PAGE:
The chamber duo ended their presentation with a request that Nags Head be part of the solution.
During public comments Al Friedman added his support to the chamber initiative saying he has seen a decline in available housing on the Outer Banks in recent years.
Also providing general public comments, Louis Toth thanked Police Chief Kevin Brinkley and the town for hiring trapper Leary Sink to capture coyotes and Meade Gwinn, Village at Nags Head Property Owners Association President said there are problems with trash carts being overloaded, pushed out too soon and not pulled back soon enough. Gwinn cautioned board members that relaxing sanctions in a trash cart rollback ordinance would eliminate any leverage the property owners association has with property owners.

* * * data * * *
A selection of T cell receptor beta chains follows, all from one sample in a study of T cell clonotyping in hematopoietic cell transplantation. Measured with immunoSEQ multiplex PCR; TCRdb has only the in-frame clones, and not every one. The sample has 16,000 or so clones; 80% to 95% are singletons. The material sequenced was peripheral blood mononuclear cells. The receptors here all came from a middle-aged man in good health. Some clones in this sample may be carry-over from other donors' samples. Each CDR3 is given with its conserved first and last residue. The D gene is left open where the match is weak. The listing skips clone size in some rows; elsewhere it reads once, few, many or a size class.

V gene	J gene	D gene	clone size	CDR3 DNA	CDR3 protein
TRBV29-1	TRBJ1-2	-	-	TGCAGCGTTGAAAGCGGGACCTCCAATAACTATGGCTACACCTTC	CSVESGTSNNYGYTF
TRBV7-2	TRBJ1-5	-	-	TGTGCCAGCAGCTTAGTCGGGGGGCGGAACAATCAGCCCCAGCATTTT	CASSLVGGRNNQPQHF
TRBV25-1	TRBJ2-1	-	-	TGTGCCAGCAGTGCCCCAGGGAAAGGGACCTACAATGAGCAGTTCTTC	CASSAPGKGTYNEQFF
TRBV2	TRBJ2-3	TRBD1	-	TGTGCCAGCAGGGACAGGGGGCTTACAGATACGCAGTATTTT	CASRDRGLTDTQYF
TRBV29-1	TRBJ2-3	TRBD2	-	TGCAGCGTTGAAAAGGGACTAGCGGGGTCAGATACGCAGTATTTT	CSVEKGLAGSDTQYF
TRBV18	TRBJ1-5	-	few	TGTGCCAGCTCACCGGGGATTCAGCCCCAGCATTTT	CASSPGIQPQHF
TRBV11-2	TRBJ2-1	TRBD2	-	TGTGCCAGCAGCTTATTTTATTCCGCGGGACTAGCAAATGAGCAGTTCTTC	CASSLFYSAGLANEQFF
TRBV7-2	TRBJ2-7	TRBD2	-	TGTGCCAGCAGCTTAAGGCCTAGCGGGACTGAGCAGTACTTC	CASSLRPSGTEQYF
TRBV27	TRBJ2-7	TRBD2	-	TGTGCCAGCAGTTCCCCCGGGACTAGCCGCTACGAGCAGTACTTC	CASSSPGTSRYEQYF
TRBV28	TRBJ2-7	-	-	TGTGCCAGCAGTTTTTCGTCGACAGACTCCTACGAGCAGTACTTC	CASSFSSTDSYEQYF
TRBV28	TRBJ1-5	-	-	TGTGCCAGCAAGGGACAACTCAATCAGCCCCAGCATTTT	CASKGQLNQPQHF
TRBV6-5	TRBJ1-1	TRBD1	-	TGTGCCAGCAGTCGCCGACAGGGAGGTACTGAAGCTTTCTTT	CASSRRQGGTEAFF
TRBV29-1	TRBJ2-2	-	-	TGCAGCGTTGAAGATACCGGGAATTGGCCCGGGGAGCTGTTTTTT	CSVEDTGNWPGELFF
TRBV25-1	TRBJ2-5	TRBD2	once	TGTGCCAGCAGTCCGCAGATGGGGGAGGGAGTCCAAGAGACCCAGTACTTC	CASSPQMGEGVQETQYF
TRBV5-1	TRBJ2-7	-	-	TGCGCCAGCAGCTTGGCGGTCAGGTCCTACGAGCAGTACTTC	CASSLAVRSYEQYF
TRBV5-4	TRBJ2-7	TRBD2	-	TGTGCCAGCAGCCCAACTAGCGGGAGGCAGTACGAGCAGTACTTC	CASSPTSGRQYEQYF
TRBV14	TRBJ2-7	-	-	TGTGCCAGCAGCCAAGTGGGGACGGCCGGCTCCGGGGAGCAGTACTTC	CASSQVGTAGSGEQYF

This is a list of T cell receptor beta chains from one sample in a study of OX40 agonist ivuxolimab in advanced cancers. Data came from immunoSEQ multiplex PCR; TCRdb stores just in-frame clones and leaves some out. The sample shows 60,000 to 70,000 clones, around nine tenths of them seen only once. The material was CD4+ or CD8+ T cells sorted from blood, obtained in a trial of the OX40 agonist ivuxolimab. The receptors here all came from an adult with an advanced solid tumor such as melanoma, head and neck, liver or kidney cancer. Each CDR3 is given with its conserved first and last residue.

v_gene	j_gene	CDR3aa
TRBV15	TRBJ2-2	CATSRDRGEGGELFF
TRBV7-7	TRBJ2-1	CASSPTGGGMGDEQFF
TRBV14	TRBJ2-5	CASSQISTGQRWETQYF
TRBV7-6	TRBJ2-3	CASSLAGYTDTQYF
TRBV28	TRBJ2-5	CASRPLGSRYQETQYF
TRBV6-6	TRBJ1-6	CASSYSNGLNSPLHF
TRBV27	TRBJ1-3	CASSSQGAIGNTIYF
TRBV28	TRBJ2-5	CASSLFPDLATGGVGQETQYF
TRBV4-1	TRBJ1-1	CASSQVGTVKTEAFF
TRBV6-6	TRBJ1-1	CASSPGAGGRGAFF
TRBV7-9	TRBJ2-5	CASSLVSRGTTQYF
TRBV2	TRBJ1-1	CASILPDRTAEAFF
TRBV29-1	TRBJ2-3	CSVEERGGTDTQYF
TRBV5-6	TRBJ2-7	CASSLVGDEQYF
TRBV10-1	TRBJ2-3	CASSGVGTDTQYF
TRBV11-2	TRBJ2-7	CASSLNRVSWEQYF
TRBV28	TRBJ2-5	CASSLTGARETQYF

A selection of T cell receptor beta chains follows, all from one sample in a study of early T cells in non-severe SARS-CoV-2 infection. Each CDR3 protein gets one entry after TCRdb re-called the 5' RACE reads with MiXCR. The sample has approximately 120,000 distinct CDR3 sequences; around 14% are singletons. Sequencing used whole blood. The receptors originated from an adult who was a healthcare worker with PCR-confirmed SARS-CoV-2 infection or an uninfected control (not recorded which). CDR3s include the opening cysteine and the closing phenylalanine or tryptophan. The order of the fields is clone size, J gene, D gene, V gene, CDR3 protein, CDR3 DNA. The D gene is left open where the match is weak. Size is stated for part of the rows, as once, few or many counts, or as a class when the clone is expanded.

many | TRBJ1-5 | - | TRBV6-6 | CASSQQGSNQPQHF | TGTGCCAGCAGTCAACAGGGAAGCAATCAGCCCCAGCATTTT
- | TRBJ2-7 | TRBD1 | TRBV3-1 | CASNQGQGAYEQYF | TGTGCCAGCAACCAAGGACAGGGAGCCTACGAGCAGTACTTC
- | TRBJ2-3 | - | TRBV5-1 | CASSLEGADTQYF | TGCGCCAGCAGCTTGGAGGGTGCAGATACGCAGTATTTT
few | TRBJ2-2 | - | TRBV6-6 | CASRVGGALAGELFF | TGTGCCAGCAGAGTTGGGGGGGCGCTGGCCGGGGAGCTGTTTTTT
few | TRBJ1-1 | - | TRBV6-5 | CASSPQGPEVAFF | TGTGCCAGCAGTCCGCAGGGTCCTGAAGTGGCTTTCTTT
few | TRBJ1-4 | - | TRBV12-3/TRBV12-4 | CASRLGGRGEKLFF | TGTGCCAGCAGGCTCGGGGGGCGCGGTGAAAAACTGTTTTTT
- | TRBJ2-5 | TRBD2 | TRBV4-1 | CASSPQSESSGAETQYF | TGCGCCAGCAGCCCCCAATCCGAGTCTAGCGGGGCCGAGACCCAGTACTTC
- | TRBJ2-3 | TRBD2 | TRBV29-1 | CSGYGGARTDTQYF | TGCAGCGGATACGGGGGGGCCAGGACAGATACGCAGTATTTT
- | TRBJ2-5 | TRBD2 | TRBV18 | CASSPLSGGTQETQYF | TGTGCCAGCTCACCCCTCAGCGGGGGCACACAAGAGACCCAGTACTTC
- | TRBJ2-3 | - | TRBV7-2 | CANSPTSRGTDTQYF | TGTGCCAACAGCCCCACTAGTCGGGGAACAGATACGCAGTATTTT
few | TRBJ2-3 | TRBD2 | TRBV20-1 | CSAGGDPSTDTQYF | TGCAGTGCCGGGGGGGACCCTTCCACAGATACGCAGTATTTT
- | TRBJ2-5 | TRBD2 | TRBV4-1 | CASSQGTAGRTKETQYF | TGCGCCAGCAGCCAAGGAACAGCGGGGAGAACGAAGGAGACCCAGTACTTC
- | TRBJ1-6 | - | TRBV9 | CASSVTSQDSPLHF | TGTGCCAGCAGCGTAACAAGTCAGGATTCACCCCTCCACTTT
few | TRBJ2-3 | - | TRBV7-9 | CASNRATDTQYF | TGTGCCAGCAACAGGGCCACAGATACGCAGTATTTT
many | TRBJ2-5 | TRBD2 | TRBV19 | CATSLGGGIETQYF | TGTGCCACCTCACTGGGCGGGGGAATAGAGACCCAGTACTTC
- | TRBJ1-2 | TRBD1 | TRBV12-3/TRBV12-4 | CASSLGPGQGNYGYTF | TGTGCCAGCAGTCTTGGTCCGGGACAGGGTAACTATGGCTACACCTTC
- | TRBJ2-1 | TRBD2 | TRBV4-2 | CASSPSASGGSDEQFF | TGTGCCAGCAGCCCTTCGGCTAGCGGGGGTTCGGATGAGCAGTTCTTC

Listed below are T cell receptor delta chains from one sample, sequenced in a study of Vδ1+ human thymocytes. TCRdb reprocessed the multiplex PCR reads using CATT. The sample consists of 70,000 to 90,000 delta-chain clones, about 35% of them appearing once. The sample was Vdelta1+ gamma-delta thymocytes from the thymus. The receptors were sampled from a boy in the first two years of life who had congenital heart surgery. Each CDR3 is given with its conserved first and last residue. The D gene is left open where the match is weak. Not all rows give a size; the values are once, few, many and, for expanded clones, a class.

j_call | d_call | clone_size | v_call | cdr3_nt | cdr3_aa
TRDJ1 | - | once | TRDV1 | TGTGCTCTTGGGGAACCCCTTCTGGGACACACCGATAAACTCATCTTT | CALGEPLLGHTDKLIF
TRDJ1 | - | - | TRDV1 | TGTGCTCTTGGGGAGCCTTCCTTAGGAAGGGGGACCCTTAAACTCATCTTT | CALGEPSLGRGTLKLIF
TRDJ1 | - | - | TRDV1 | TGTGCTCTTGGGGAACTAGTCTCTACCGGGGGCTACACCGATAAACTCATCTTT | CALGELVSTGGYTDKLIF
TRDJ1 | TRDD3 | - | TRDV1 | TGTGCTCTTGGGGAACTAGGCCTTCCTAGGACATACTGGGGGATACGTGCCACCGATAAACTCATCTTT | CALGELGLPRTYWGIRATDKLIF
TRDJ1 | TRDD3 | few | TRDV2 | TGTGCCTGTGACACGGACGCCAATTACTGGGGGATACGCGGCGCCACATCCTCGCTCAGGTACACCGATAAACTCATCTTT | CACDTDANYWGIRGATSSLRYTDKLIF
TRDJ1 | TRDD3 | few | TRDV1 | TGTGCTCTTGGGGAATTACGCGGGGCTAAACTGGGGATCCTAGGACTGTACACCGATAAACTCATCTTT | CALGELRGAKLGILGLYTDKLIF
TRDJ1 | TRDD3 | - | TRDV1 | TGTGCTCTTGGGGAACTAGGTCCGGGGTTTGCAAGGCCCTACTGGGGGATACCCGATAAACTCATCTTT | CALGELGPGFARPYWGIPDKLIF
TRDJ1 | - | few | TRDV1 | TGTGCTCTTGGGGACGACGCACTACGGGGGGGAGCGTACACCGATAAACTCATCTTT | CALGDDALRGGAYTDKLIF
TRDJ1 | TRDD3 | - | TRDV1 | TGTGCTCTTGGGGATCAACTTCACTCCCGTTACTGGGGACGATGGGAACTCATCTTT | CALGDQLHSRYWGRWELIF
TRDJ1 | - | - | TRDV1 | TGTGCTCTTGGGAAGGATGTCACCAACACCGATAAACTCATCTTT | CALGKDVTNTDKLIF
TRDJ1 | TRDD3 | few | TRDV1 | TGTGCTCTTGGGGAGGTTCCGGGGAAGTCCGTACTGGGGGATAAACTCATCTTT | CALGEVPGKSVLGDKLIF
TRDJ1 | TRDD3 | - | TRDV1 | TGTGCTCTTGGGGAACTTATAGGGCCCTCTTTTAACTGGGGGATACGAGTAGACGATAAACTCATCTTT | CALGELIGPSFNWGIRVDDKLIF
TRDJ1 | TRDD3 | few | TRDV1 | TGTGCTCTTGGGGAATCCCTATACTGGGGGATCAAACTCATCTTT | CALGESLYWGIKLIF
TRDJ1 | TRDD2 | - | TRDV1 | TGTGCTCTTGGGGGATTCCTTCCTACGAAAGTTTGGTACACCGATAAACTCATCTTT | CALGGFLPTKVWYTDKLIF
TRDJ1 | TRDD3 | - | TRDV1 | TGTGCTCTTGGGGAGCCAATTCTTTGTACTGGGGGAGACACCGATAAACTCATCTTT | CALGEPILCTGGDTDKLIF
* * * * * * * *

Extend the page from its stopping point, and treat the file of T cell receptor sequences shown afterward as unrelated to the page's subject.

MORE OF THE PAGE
In an effort to provide added leverage against drilling off the North Carolina coast, the board gave its unanimous support for an updated resolution in opposition to offshore oil and gas drilling. After reading the entire resolution Mayor Ben Cahoon commented that available information shows tourism related income today already meets or exceeds the projected income amounts from the oil and gas industry 20 years from now.
It was also mentioned that with no indication that any oil or gas revenue would flow into North Carolina, there remains a serious potential of environmental risks.
Commissioner Renée Cahoon said she and Mayor Pro Tem Susie Walters attended a meeting in Raleigh with Secretary of Interior Ryan Zinke and others on this issue.